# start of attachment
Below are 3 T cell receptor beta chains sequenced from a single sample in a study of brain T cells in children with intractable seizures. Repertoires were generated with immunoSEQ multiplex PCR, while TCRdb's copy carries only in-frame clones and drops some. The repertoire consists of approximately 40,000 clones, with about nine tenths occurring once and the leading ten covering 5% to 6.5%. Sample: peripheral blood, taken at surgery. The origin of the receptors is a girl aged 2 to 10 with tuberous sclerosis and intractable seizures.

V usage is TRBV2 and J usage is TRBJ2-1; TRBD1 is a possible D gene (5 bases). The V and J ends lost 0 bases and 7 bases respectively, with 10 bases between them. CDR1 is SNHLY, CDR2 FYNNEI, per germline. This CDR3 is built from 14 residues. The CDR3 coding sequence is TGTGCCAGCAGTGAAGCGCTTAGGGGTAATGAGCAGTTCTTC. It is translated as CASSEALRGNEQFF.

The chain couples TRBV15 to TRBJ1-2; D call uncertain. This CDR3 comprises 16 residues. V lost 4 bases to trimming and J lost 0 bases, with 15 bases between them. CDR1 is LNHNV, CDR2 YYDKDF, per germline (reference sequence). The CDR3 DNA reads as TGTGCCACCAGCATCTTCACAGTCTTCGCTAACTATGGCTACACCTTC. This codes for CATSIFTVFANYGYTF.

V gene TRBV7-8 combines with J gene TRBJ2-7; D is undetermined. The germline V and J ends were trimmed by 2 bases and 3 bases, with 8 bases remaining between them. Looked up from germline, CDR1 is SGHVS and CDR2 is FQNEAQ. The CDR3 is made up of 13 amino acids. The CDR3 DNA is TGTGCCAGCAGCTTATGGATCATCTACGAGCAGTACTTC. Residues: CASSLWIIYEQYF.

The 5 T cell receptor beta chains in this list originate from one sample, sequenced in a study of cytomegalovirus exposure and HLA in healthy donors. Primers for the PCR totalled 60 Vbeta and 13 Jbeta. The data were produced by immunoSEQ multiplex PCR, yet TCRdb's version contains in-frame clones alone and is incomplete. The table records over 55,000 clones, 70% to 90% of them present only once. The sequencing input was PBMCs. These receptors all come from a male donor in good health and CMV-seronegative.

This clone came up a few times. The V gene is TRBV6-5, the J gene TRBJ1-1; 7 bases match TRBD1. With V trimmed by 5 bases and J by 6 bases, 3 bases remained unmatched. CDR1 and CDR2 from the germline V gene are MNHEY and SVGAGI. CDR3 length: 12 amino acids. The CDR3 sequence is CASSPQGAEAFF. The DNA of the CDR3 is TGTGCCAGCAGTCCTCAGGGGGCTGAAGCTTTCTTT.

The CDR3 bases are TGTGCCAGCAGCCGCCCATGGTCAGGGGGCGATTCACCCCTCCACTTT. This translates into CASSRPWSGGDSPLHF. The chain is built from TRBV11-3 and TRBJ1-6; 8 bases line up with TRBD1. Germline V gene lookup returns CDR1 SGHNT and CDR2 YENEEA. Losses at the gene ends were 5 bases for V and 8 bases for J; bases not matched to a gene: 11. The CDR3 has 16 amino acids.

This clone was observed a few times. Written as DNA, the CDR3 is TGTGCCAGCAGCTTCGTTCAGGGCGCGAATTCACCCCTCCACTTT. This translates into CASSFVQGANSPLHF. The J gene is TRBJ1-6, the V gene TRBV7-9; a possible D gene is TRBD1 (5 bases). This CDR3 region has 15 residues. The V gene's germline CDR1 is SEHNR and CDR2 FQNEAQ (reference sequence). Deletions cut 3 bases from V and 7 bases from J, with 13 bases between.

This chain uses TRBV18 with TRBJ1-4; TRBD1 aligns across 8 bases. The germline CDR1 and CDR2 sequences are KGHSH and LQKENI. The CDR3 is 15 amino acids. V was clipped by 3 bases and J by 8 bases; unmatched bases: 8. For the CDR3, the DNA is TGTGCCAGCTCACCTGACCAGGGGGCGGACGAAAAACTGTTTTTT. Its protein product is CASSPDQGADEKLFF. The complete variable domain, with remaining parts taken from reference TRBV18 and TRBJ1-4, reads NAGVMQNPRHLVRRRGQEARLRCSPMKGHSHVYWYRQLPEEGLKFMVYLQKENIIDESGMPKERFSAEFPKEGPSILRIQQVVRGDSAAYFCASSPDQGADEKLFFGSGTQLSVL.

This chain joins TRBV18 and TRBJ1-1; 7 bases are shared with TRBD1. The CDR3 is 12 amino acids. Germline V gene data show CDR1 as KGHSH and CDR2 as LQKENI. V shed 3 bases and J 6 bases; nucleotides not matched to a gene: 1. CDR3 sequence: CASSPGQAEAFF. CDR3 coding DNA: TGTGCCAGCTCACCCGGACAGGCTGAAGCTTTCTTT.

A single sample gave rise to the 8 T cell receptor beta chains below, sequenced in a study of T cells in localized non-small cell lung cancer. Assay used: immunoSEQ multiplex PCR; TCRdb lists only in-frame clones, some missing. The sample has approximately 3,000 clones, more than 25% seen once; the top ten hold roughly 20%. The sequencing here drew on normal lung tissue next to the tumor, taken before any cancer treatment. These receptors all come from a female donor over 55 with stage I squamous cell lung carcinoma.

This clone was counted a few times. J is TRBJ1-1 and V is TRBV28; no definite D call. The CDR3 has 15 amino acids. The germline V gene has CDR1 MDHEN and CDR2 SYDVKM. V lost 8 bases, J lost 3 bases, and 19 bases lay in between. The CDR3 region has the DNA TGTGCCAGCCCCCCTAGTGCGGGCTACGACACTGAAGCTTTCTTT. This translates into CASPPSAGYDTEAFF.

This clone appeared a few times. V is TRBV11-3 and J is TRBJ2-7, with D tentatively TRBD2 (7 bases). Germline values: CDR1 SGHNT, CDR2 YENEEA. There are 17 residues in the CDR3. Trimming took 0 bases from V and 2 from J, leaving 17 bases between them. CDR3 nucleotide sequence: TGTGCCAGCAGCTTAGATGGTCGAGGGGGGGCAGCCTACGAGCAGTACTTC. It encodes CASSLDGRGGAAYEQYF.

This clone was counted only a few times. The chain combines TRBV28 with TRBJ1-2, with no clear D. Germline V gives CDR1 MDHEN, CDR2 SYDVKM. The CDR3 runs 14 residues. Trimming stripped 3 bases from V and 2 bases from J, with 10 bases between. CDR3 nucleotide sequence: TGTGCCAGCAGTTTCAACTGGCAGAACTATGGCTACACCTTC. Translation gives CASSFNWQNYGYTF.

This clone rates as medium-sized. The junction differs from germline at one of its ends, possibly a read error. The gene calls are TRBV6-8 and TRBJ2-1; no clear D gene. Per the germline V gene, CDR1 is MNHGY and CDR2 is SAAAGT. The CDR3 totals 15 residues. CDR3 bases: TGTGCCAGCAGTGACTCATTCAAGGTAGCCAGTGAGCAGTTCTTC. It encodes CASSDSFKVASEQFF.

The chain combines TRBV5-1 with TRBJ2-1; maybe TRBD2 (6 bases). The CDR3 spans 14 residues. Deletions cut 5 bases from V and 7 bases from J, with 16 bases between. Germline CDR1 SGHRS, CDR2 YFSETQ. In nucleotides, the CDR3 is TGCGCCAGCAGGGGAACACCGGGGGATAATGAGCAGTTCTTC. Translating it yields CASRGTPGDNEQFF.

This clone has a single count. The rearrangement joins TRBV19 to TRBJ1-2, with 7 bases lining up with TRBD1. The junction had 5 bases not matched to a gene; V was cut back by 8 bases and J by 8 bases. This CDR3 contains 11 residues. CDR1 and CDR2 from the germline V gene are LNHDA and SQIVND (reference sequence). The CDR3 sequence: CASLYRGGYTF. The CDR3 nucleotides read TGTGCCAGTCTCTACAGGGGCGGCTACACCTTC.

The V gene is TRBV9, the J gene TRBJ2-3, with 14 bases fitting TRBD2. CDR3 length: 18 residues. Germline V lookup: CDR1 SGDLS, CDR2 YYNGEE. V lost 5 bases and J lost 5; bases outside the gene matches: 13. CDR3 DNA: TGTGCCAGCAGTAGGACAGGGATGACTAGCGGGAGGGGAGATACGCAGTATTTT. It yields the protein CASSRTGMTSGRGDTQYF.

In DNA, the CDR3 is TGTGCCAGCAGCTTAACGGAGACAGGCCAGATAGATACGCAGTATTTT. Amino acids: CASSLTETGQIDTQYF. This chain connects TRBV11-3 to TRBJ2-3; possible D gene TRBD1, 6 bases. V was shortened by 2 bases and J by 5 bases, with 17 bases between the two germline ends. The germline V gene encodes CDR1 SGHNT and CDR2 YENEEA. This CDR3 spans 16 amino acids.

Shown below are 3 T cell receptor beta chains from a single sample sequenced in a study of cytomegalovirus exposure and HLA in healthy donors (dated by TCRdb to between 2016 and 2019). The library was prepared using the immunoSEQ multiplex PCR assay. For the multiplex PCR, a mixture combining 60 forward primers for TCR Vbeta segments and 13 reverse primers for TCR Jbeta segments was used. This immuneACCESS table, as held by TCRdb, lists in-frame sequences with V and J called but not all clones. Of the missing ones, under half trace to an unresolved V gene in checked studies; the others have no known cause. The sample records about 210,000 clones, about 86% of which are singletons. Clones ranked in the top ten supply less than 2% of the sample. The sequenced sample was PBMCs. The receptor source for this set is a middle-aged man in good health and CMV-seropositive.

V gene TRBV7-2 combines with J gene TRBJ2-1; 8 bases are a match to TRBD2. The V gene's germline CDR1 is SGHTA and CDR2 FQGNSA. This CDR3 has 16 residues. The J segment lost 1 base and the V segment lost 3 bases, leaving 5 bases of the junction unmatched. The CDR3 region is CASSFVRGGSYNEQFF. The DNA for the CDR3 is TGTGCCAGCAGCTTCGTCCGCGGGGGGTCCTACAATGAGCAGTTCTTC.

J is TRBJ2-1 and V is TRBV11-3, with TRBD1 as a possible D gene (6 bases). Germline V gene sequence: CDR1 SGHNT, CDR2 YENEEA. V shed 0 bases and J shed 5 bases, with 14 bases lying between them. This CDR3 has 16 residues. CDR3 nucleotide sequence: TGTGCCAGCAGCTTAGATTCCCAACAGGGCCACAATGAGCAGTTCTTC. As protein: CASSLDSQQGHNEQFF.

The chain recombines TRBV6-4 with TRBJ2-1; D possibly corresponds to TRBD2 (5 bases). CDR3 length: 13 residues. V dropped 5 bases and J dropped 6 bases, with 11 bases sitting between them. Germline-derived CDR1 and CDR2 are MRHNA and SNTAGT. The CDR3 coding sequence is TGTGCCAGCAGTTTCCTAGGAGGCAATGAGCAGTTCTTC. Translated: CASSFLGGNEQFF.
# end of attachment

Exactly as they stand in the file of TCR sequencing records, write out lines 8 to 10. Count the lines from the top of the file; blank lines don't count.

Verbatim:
This clone was observed a few times. Written as DNA, the CDR3 is TGTGCCAGCAGCTTCGTTCAGGGCGCGAATTCACCCCTCCACTTT. This translates into CASSFVQGANSPLHF. The J gene is TRBJ1-6, the V gene TRBV7-9; a possible D gene is TRBD1 (5 bases). This CDR3 region has 15 residues. The V gene's germline CDR1 is SEHNR and CDR2 FQNEAQ (reference sequence). Deletions cut 3 bases from V and 7 bases from J, with 13 bases between.

This chain uses TRBV18 with TRBJ1-4; TRBD1 aligns across 8 bases. The germline CDR1 and CDR2 sequences are KGHSH and LQKENI. The CDR3 is 15 amino acids. V was clipped by 3 bases and J by 8 bases; unmatched bases: 8. For the CDR3, the DNA is TGTGCCAGCTCACCTGACCAGGGGGCGGACGAAAAACTGTTTTTT. Its protein product is CASSPDQGADEKLFF. The complete variable domain, with remaining parts taken from reference TRBV18 and TRBJ1-4, reads NAGVMQNPRHLVRRRGQEARLRCSPMKGHSHVYWYRQLPEEGLKFMVYLQKENIIDESGMPKERFSAEFPKEGPSILRIQQVVRGDSAAYFCASSPDQGADEKLFFGSGTQLSVL.

This chain joins TRBV18 and TRBJ1-1; 7 bases are shared with TRBD1. The CDR3 is 12 amino acids. Germline V gene data show CDR1 as KGHSH and CDR2 as LQKENI. V shed 3 bases and J 6 bases; nucleotides not matched to a gene: 1. CDR3 sequence: CASSPGQAEAFF. CDR3 coding DNA: TGTGCCAGCTCACCCGGACAGGCTGAAGCTTTCTTT.